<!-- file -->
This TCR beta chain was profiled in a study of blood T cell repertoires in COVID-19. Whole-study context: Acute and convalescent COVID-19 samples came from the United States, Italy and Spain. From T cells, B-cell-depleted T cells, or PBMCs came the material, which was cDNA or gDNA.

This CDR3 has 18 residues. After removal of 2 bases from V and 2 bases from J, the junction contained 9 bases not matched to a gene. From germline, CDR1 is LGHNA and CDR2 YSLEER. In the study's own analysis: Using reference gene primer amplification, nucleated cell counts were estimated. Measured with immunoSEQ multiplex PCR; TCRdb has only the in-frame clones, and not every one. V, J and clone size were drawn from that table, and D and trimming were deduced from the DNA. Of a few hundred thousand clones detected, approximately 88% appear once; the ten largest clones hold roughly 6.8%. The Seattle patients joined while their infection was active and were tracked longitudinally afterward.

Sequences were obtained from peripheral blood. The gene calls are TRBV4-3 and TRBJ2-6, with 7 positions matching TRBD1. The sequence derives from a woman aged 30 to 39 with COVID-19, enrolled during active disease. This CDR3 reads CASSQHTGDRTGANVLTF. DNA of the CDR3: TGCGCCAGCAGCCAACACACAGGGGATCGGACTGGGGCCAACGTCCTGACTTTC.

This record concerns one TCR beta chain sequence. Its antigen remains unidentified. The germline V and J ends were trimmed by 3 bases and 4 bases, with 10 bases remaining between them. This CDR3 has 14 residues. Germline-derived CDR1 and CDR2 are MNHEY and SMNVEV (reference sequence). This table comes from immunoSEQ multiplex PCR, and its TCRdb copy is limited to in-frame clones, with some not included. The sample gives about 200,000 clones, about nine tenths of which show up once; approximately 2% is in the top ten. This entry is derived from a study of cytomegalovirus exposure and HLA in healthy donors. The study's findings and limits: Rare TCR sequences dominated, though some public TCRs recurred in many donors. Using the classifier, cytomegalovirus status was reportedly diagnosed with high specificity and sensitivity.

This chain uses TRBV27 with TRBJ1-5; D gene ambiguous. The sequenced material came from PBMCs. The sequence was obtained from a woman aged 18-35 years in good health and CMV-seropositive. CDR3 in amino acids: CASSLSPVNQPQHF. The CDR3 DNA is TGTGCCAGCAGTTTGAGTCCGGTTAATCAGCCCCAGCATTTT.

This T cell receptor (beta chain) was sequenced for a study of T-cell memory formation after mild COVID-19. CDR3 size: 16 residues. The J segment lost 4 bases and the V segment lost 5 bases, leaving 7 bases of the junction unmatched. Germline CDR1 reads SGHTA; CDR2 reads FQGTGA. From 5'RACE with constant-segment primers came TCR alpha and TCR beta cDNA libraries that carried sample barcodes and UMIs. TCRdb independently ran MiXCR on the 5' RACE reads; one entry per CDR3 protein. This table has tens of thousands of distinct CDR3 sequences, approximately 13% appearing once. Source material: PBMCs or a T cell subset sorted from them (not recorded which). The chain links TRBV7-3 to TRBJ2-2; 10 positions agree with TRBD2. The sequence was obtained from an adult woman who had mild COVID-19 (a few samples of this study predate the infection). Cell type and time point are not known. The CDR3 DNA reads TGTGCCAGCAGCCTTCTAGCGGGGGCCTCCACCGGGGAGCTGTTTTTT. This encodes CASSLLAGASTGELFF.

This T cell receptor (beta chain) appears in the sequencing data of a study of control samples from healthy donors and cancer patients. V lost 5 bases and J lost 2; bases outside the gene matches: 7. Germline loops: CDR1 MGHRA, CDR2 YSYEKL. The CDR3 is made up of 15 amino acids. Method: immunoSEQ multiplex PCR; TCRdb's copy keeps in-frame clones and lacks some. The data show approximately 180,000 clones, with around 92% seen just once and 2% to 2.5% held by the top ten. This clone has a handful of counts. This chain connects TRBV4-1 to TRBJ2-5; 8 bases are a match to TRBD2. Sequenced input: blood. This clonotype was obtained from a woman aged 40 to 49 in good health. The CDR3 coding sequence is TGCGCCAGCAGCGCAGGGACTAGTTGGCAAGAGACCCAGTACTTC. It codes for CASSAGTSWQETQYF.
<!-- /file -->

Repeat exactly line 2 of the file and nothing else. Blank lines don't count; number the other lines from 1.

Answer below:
This CDR3 has 18 residues. After removal of 2 bases from V and 2 bases from J, the junction contained 9 bases not matched to a gene. From germline, CDR1 is LGHNA and CDR2 YSLEER. In the study's own analysis: Using reference gene primer amplification, nucleated cell counts were estimated. Measured with immunoSEQ multiplex PCR; TCRdb has only the in-frame clones, and not every one. V, J and clone size were drawn from that table, and D and trimming were deduced from the DNA. Of a few hundred thousand clones detected, approximately 88% appear once; the ten largest clones hold roughly 6.8%. The Seattle patients joined while their infection was active and were tracked longitudinally afterward.